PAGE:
With its rich history and striking physical appearance, the Mystic Onyx breed is sure to capture the attention of chicken enthusiasts.
A ‘new’ history
Mystic Onyx is relatively new and not a recognized breed; they were cross-bred with meat birds and Silkies based on their color and feisty personality.
Originally bred as a meat bird similar to the Asian Blacks, their captivating beauty made them more popular to show-chicken supporters and urban farmers.
This chicken breed is truly a sight to behold. With its sleek, jet-black feathers and shimmering, iridescent plumage, it stands out from other chicken breeds.
Everything on this chicken is nearly jet black!
Legs, feet, beak, wattles, comb...the whole chicken looks like it was carved from a chunk of polished ebony. Its regal stature and graceful movements only add to its allure.
Often mistaken for the more exotic pure black Ayam Cemani, Mystic Onyx can have red flares or an iridescent sheen in their feathers that shimmer in the sun. Though black is the most common color for Mystic Onyx, they can also throw red or lighter plumage colors.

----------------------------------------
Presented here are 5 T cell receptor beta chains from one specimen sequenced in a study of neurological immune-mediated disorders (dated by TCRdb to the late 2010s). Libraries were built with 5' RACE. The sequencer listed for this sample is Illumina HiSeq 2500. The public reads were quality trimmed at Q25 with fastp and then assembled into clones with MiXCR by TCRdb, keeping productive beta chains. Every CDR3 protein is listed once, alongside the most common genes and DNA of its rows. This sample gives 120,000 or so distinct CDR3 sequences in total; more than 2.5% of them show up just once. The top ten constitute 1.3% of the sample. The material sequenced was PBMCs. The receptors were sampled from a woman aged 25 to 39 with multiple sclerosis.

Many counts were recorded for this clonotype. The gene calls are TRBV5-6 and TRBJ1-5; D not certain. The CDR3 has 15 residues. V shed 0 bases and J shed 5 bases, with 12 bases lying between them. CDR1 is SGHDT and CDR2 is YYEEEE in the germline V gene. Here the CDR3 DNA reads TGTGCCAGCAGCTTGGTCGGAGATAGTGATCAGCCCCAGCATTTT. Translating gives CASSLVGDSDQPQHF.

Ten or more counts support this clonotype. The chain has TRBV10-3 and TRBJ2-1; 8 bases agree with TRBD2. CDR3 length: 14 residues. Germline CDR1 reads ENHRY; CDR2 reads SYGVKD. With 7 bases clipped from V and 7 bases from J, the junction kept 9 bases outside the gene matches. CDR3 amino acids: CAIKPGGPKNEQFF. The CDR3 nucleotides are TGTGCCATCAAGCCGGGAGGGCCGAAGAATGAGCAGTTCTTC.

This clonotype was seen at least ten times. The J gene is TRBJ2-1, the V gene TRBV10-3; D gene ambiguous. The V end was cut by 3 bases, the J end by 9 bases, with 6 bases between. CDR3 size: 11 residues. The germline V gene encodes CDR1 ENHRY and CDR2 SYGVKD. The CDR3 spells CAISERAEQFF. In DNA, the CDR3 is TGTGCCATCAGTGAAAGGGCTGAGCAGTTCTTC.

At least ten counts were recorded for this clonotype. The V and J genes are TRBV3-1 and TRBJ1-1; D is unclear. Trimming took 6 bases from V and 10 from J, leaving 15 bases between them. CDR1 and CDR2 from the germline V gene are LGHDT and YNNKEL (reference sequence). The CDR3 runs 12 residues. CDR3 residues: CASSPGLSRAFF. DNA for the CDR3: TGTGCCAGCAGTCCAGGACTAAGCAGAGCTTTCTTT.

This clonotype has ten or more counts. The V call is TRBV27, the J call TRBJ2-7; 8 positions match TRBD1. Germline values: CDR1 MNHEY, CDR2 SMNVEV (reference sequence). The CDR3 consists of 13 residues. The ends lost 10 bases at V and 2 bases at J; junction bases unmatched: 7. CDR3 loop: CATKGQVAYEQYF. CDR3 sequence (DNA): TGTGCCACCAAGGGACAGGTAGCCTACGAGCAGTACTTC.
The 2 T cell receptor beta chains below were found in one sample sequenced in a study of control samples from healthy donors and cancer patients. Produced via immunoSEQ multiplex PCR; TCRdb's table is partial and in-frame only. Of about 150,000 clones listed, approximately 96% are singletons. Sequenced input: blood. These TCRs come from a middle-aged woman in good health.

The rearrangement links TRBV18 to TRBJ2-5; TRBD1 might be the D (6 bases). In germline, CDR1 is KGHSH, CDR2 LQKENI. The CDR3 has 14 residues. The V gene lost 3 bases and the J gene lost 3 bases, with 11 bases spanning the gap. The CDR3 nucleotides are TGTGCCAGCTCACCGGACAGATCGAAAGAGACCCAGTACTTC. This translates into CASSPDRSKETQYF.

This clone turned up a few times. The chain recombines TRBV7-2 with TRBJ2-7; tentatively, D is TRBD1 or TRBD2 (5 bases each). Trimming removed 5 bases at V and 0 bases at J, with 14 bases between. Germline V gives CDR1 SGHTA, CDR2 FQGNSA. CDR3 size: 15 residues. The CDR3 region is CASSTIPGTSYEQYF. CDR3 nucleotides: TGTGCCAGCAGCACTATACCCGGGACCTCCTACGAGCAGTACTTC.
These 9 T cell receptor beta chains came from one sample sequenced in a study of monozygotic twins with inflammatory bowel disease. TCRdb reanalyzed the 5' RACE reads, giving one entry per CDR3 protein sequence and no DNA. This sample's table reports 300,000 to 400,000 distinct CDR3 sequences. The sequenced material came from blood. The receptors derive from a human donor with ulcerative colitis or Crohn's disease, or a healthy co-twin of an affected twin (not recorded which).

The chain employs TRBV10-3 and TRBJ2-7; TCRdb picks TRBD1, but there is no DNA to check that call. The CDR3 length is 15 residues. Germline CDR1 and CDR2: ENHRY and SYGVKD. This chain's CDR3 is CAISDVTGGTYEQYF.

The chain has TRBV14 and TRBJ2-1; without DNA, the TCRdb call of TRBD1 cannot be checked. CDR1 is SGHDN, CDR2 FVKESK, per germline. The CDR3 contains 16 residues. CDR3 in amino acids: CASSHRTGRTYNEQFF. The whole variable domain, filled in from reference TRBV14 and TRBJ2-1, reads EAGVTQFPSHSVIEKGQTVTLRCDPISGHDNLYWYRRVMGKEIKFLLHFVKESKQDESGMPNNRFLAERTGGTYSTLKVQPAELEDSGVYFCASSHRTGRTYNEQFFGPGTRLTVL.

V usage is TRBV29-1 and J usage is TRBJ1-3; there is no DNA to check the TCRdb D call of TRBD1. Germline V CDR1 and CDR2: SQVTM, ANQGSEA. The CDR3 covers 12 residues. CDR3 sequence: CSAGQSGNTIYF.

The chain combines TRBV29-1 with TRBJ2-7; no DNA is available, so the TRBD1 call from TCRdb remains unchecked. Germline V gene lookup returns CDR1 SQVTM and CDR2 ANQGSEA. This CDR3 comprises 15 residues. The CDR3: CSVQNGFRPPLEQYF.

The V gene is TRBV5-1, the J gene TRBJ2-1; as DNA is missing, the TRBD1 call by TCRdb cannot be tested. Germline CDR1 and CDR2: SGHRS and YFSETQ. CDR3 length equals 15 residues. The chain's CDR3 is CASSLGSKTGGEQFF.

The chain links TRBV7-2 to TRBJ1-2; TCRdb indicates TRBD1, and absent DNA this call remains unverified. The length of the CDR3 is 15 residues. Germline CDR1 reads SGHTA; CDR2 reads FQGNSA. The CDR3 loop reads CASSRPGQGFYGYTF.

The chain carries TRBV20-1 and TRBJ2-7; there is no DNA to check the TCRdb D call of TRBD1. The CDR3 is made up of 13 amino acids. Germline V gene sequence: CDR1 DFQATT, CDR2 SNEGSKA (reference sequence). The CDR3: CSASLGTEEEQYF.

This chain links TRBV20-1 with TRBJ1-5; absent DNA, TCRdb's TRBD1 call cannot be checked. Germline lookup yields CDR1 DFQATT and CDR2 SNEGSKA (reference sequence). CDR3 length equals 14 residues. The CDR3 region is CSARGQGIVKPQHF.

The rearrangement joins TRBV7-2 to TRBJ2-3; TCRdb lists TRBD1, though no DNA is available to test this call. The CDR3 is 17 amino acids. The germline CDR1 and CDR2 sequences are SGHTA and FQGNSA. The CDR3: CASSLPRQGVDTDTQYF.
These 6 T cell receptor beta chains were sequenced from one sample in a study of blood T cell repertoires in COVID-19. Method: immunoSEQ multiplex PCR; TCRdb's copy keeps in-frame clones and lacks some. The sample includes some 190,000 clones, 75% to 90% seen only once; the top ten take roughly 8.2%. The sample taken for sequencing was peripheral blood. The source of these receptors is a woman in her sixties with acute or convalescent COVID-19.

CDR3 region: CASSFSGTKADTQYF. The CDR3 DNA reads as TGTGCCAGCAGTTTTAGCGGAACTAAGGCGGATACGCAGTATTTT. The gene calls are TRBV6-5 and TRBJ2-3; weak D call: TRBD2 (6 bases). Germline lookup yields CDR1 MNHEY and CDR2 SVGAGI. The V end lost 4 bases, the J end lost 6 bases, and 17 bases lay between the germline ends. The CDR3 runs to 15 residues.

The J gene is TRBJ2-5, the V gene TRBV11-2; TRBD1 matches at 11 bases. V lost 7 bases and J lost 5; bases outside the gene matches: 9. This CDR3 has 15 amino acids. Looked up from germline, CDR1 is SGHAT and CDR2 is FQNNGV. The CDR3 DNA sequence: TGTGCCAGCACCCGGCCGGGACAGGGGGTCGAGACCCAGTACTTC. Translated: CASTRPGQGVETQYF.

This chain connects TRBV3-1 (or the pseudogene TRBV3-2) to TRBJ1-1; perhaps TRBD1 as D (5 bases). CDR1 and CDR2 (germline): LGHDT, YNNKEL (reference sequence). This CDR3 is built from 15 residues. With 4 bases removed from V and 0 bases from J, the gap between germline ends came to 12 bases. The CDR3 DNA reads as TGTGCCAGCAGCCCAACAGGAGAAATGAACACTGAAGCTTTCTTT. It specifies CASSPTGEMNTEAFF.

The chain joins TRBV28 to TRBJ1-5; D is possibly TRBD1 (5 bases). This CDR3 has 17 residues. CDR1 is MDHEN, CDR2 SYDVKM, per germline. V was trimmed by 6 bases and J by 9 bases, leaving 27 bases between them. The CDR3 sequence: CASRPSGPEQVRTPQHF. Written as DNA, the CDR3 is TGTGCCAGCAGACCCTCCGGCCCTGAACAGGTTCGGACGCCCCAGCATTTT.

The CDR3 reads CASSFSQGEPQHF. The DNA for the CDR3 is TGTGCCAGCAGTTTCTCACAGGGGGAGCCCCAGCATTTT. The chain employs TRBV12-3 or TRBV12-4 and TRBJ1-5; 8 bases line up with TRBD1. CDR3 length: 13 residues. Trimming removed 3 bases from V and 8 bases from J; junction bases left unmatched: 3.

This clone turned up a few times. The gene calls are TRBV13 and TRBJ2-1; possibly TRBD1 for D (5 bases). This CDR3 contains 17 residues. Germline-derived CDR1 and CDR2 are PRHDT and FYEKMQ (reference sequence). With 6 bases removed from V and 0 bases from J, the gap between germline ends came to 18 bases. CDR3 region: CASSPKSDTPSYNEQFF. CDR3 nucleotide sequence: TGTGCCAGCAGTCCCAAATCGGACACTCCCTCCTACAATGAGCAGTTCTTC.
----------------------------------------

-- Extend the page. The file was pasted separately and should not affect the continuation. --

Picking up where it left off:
A social, healthy bird
They are known for charm and charisma—a real sweetheart! These chickens are highly sociable and enjoy the company of both humans and other animals. Curious and intelligent, this breed often displays a mischievous streak, keeping their owners entertained (and on their toes!).
They are energetic, so free roam is absolutely necessary for their health and happiness. Mystic Onyx are not particularly chatty, tending to mumble rather than shriek.
Mystic Onyx are hardy birds who can handle living in a variety of environments. They have relatively small combs so frostbite isn’t an immediate concern. Their black plumage can become a problem in high heat, but these birds are pretty savvy about finding shade.
It is important to provide them with a well-ventilated and clean-living environment to prevent any potential issues.
In terms of egg laying, the Mystic Onyx chicken breed is known for its impressive productivity, consistently providing their owners with a steady supply of large, brown eggs.
They are not known to be broody, so consider a more motherly breed if you need a hen to raise some chicks.
About the author
Shelby Stone is a writer when she isn’t busy with her chickens, her horse Percy, Mango the parrot, and the many other animals in her family.
By Shelby Stone
August 24, 2023